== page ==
The work test still applies if you are 65 and above when you make a voluntary contribution to super (eg personal contributions, salary sacrifice contributions). This requires you to have already been ‘gainfully employed’ for at least 40 hours in 30 consecutive days in the financial year the personal contribution is made.

Voluntary contributions also generally cannot be made once you reach age 75 regardless of work status (this age limit is 70 where spouse contributions are being made on a person’s behalf).

Ensure that this test is satisfied before your contribution is made.

An exception applies for downsizer contributions where no work test or upper age limit applies, see below.

5. Downsizer contributions

For a more in-depth discussion you can refer to our downsizer article but in summary, from 1 July 2018 there is a new type of personal contribution which allows those who qualify to contribute up to $300,000 of sale proceeds to superannuation from the sale of your family home.

To be eligible

  • You must be at least 65 years old at the time of contribution
  • Your home has been owned for at least 10 years
  • The contract for the sale of a qualifying home on or after 1 July 2018
  • It’s on a once only basis

Contributions

  • The lesser of sale proceeds or $300,000 ($300,000 x 2 for couples)
  • It must be made within 90 days of settlement
  • The concessional or non-concessional caps do not apply
  • Age limits or the work test do not apply

6. Don’t exceed the Transfer Balance Cap

There is now a $1.6m transfer balance cap on the amount that can be transferred to the tax free retirement phase. Amounts above this cap must either be held in an “accumulation phase”, where earnings are taxed at up to 15% or removed from super and assessable earnings taxed at the taxpayer’s marginal tax rate.

Consideration needs to be taken around what is the optimum strategy for amounts in excess of the cap.

7. Have you taken enough pension payments?

If you begin an account-based pension you must take at least the minimum pension amount. There can be significant taxation penalties if you don’t. Potentially, the earnings on all the assets supporting that pension may be taxed at the full fund tax rate of 15%, rather than being completely exempt.

The minimum payment is a percentage of the account balance as at 1 July and is fixed for the year. If you start a pension during the year, it is a percentage of the account balance at the commencement, and pro rata based on the number of days remaining in the financial year. If the pension commenced on or after 1 June then the minimum is set at zero.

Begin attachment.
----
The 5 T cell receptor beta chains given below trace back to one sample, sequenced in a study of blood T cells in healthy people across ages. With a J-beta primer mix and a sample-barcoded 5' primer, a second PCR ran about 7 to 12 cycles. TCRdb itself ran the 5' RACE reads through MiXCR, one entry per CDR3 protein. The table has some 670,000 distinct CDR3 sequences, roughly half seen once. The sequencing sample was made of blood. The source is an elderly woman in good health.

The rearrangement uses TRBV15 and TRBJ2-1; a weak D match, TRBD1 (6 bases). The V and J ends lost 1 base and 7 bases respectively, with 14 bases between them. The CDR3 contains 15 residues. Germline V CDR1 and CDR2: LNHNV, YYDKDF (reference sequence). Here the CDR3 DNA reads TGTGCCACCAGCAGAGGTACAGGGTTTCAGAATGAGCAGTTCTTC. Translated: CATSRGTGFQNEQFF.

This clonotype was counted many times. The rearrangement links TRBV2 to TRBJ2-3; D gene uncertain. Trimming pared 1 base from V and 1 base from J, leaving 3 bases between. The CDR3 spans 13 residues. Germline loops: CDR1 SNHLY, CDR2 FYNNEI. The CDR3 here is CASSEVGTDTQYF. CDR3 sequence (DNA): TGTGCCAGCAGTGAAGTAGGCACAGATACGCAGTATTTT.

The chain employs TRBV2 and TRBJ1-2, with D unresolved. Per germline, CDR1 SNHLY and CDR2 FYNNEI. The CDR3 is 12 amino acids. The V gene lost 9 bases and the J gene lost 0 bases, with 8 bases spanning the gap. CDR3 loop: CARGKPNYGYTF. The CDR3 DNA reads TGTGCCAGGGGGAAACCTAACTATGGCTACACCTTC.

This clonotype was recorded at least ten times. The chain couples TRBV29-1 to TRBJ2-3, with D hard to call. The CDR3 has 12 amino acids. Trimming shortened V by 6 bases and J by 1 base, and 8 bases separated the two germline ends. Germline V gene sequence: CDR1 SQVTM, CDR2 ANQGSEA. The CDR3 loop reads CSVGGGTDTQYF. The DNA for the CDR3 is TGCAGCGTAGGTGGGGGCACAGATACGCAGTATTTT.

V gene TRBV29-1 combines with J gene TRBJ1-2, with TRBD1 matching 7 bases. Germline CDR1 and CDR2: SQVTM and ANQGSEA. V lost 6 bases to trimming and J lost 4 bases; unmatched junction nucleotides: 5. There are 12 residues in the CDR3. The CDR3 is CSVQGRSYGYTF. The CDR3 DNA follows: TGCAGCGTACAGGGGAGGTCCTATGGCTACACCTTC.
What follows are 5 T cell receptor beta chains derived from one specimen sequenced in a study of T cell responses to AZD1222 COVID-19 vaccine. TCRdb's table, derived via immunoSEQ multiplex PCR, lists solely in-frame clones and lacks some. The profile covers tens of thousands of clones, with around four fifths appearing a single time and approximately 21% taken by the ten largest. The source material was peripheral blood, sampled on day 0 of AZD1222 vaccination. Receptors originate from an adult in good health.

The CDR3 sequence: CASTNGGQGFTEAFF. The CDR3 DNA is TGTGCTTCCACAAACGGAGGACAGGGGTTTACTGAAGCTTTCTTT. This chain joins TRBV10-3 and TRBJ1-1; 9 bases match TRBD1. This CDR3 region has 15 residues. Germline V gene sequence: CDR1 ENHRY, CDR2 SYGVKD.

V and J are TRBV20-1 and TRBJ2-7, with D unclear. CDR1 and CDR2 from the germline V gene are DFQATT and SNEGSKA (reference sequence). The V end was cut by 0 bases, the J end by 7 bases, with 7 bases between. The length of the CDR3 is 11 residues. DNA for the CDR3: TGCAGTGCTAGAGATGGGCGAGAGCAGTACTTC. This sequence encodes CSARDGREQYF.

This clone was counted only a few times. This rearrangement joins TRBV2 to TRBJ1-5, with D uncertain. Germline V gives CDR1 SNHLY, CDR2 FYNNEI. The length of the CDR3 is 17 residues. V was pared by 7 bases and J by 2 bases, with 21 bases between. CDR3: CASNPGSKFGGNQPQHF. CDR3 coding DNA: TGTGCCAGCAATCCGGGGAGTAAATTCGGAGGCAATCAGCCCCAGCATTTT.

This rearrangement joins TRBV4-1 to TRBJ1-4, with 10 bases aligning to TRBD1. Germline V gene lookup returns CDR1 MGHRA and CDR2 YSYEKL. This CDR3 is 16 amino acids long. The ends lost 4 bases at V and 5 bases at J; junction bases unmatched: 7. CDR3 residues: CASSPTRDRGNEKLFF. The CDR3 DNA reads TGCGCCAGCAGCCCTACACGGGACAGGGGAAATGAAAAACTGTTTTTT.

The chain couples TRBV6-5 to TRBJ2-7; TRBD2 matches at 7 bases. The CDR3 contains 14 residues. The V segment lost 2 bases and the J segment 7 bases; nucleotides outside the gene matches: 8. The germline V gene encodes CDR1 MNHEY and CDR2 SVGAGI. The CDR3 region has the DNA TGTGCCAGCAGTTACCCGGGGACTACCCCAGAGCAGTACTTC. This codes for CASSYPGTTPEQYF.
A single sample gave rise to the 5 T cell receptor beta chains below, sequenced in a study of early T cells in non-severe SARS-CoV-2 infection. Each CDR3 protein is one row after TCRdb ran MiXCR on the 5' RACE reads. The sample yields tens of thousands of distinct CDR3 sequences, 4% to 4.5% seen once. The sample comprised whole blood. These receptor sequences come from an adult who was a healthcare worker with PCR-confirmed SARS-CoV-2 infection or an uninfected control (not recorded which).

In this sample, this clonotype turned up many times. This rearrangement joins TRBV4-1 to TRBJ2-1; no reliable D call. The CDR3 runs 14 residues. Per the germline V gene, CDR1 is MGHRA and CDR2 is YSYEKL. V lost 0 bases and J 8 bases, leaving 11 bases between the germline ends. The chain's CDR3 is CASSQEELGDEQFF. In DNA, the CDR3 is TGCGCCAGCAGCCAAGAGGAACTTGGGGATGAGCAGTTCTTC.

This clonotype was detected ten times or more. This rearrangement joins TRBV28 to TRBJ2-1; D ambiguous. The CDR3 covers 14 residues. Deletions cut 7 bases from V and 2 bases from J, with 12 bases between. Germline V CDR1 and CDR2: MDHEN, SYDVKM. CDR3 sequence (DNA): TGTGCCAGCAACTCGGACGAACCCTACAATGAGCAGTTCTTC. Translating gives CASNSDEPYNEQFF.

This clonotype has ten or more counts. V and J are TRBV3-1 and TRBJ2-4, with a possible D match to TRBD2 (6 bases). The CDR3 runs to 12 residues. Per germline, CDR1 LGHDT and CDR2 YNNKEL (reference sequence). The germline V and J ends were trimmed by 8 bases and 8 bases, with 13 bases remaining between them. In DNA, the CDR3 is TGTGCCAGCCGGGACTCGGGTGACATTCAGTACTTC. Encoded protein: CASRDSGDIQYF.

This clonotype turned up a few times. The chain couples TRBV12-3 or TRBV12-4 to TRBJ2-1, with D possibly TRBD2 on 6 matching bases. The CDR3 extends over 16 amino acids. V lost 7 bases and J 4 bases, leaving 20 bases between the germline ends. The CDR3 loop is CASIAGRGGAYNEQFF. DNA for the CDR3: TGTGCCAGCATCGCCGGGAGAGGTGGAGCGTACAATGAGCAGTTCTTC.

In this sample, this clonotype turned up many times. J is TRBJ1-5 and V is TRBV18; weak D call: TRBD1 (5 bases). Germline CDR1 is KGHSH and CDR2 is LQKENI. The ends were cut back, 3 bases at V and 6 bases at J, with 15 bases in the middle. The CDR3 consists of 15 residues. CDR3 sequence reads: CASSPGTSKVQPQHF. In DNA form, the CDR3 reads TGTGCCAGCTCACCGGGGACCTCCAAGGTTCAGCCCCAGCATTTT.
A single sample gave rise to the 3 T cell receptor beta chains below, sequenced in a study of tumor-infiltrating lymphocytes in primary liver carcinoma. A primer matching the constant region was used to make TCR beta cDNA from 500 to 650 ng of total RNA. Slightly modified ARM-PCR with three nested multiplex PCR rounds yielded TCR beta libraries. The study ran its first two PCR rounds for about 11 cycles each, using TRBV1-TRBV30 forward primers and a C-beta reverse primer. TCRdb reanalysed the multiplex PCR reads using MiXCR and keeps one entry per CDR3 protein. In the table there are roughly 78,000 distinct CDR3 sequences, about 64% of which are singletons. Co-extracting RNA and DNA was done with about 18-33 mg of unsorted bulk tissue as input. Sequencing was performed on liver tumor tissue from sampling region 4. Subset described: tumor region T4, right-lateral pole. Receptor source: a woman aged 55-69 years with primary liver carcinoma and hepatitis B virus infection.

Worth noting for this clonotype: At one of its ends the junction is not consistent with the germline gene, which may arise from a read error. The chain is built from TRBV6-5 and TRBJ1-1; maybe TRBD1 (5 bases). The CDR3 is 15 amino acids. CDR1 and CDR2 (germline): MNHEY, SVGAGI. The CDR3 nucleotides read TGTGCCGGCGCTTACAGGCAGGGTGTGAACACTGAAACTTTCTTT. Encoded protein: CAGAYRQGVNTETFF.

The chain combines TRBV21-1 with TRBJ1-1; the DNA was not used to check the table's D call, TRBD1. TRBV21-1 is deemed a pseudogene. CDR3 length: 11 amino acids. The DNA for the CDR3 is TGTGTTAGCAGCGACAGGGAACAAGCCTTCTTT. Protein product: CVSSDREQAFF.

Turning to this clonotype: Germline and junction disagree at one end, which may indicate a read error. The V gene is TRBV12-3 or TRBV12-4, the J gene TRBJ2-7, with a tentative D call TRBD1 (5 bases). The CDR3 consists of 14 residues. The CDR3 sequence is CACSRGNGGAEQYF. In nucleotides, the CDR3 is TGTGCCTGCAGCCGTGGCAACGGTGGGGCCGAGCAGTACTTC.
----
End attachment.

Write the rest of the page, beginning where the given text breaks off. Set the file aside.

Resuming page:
Age of Client Minimum Pension based on account balance 1/7/17
Less than 65 4%
65 to 74 5%
75 to 79 6%
80 to 84 7%
85 to 89 9%
90 to 94 11%
95 plus 14%

 

If you are paying a transition to retirement pension, you must also ensure the minimum payment is made (these are the same as for account based pensions). In addition, unless you have met a full condition of release or have enough unrestricted non-preserved benefits in your pension, you must ensure that your pension payment for this financial year does not exceed 10% of your balance at 1 July 2017 (or the start date if commenced this financial year).

The same message that applies to contributions applies here - make sure you allow sufficient time for electronic payments to arrive within the correct financial year.

It’s important to note that pension payments must be a cash payment, except for partial commutation of a pension.

It’s also important to ensure that you meet any extra conditions listed in your trust deed or pension terms that apply to your pension.

8. Do you need to obtain a market valuation of assets?

For assets that have a quoted market price, such as listed stocks and managed funds, it’s a simple process to value assets. But if your SMSF has assets that are unlisted assets, such as real estate and collectables, it’s a good idea to line up the relevant assessments early. While external valuations may not be required every year, superannuation law requires the SMSF trustee to determine the market value for each year’s set of financial statements and be able to justify that valuation.

9. Can you claim the Spouse Contribution Offset?